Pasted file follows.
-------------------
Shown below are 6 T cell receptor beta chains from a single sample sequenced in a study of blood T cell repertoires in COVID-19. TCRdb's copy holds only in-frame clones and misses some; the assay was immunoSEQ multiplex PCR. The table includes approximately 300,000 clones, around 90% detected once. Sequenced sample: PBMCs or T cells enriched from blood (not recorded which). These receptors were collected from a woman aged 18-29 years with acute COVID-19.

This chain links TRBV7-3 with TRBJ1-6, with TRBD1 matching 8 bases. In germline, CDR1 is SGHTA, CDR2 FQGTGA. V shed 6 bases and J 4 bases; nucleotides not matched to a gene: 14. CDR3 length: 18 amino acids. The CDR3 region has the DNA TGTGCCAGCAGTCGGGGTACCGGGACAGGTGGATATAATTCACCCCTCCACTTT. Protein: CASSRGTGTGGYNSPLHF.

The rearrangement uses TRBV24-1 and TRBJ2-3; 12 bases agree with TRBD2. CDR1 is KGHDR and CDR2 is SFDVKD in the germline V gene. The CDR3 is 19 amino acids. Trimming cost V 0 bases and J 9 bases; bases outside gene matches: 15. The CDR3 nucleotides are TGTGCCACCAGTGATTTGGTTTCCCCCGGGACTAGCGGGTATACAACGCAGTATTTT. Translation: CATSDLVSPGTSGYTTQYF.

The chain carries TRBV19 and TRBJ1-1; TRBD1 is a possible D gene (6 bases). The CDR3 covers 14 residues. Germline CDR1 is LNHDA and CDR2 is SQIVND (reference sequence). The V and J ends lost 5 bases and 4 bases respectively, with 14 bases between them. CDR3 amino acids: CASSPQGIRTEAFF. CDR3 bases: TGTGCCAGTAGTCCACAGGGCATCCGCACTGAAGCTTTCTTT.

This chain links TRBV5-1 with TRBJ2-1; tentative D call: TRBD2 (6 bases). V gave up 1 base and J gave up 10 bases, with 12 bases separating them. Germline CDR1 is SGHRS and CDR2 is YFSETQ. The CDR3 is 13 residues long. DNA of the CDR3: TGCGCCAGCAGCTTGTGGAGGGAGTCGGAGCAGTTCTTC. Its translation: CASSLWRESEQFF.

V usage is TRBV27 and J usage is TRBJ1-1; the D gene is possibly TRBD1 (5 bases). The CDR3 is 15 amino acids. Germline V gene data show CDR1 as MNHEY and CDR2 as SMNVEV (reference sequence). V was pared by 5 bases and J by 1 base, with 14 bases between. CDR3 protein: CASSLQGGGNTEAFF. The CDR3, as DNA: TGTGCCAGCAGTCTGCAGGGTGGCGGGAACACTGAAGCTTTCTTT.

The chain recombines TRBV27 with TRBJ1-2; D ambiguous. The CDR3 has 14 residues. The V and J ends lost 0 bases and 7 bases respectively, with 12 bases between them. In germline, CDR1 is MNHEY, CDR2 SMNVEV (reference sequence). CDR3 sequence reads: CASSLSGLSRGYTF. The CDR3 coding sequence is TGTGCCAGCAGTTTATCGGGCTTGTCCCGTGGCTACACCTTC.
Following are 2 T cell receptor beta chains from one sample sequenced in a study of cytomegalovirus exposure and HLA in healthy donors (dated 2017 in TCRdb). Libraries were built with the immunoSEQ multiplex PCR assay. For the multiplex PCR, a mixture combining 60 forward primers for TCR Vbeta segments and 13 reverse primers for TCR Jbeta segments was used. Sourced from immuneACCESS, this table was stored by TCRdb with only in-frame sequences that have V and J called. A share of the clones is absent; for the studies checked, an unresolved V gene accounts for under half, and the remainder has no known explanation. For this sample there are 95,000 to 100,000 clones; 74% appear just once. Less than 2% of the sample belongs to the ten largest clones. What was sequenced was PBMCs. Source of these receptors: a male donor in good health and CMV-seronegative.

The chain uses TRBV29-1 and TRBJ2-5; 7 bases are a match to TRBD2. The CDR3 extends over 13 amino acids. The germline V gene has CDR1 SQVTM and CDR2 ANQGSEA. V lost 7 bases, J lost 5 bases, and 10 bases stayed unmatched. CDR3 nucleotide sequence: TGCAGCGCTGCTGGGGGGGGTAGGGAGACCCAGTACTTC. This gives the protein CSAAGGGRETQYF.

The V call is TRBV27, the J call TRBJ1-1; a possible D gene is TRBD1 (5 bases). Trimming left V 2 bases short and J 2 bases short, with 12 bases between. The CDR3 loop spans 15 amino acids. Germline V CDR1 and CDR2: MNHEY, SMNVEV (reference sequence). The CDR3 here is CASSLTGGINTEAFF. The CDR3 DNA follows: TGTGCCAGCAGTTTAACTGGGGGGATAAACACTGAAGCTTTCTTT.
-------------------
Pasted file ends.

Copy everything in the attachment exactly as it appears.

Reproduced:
Shown below are 6 T cell receptor beta chains from a single sample sequenced in a study of blood T cell repertoires in COVID-19. TCRdb's copy holds only in-frame clones and misses some; the assay was immunoSEQ multiplex PCR. The table includes approximately 300,000 clones, around 90% detected once. Sequenced sample: PBMCs or T cells enriched from blood (not recorded which). These receptors were collected from a woman aged 18-29 years with acute COVID-19.

This chain links TRBV7-3 with TRBJ1-6, with TRBD1 matching 8 bases. In germline, CDR1 is SGHTA, CDR2 FQGTGA. V shed 6 bases and J 4 bases; nucleotides not matched to a gene: 14. CDR3 length: 18 amino acids. The CDR3 region has the DNA TGTGCCAGCAGTCGGGGTACCGGGACAGGTGGATATAATTCACCCCTCCACTTT. Protein: CASSRGTGTGGYNSPLHF.

The rearrangement uses TRBV24-1 and TRBJ2-3; 12 bases agree with TRBD2. CDR1 is KGHDR and CDR2 is SFDVKD in the germline V gene. The CDR3 is 19 amino acids. Trimming cost V 0 bases and J 9 bases; bases outside gene matches: 15. The CDR3 nucleotides are TGTGCCACCAGTGATTTGGTTTCCCCCGGGACTAGCGGGTATACAACGCAGTATTTT. Translation: CATSDLVSPGTSGYTTQYF.

The chain carries TRBV19 and TRBJ1-1; TRBD1 is a possible D gene (6 bases). The CDR3 covers 14 residues. Germline CDR1 is LNHDA and CDR2 is SQIVND (reference sequence). The V and J ends lost 5 bases and 4 bases respectively, with 14 bases between them. CDR3 amino acids: CASSPQGIRTEAFF. CDR3 bases: TGTGCCAGTAGTCCACAGGGCATCCGCACTGAAGCTTTCTTT.

This chain links TRBV5-1 with TRBJ2-1; tentative D call: TRBD2 (6 bases). V gave up 1 base and J gave up 10 bases, with 12 bases separating them. Germline CDR1 is SGHRS and CDR2 is YFSETQ. The CDR3 is 13 residues long. DNA of the CDR3: TGCGCCAGCAGCTTGTGGAGGGAGTCGGAGCAGTTCTTC. Its translation: CASSLWRESEQFF.

V usage is TRBV27 and J usage is TRBJ1-1; the D gene is possibly TRBD1 (5 bases). The CDR3 is 15 amino acids. Germline V gene data show CDR1 as MNHEY and CDR2 as SMNVEV (reference sequence). V was pared by 5 bases and J by 1 base, with 14 bases between. CDR3 protein: CASSLQGGGNTEAFF. The CDR3, as DNA: TGTGCCAGCAGTCTGCAGGGTGGCGGGAACACTGAAGCTTTCTTT.

The chain recombines TRBV27 with TRBJ1-2; D ambiguous. The CDR3 has 14 residues. The V and J ends lost 0 bases and 7 bases respectively, with 12 bases between them. In germline, CDR1 is MNHEY, CDR2 SMNVEV (reference sequence). CDR3 sequence reads: CASSLSGLSRGYTF. The CDR3 coding sequence is TGTGCCAGCAGTTTATCGGGCTTGTCCCGTGGCTACACCTTC.
Following are 2 T cell receptor beta chains from one sample sequenced in a study of cytomegalovirus exposure and HLA in healthy donors (dated 2017 in TCRdb). Libraries were built with the immunoSEQ multiplex PCR assay. For the multiplex PCR, a mixture combining 60 forward primers for TCR Vbeta segments and 13 reverse primers for TCR Jbeta segments was used. Sourced from immuneACCESS, this table was stored by TCRdb with only in-frame sequences that have V and J called. A share of the clones is absent; for the studies checked, an unresolved V gene accounts for under half, and the remainder has no known explanation. For this sample there are 95,000 to 100,000 clones; 74% appear just once. Less than 2% of the sample belongs to the ten largest clones. What was sequenced was PBMCs. Source of these receptors: a male donor in good health and CMV-seronegative.

The chain uses TRBV29-1 and TRBJ2-5; 7 bases are a match to TRBD2. The CDR3 extends over 13 amino acids. The germline V gene has CDR1 SQVTM and CDR2 ANQGSEA. V lost 7 bases, J lost 5 bases, and 10 bases stayed unmatched. CDR3 nucleotide sequence: TGCAGCGCTGCTGGGGGGGGTAGGGAGACCCAGTACTTC. This gives the protein CSAAGGGRETQYF.

The V call is TRBV27, the J call TRBJ1-1; a possible D gene is TRBD1 (5 bases). Trimming left V 2 bases short and J 2 bases short, with 12 bases between. The CDR3 loop spans 15 amino acids. Germline V CDR1 and CDR2: MNHEY, SMNVEV (reference sequence). The CDR3 here is CASSLTGGINTEAFF. The CDR3 DNA follows: TGTGCCAGCAGTTTAACTGGGGGGATAAACACTGAAGCTTTCTTT.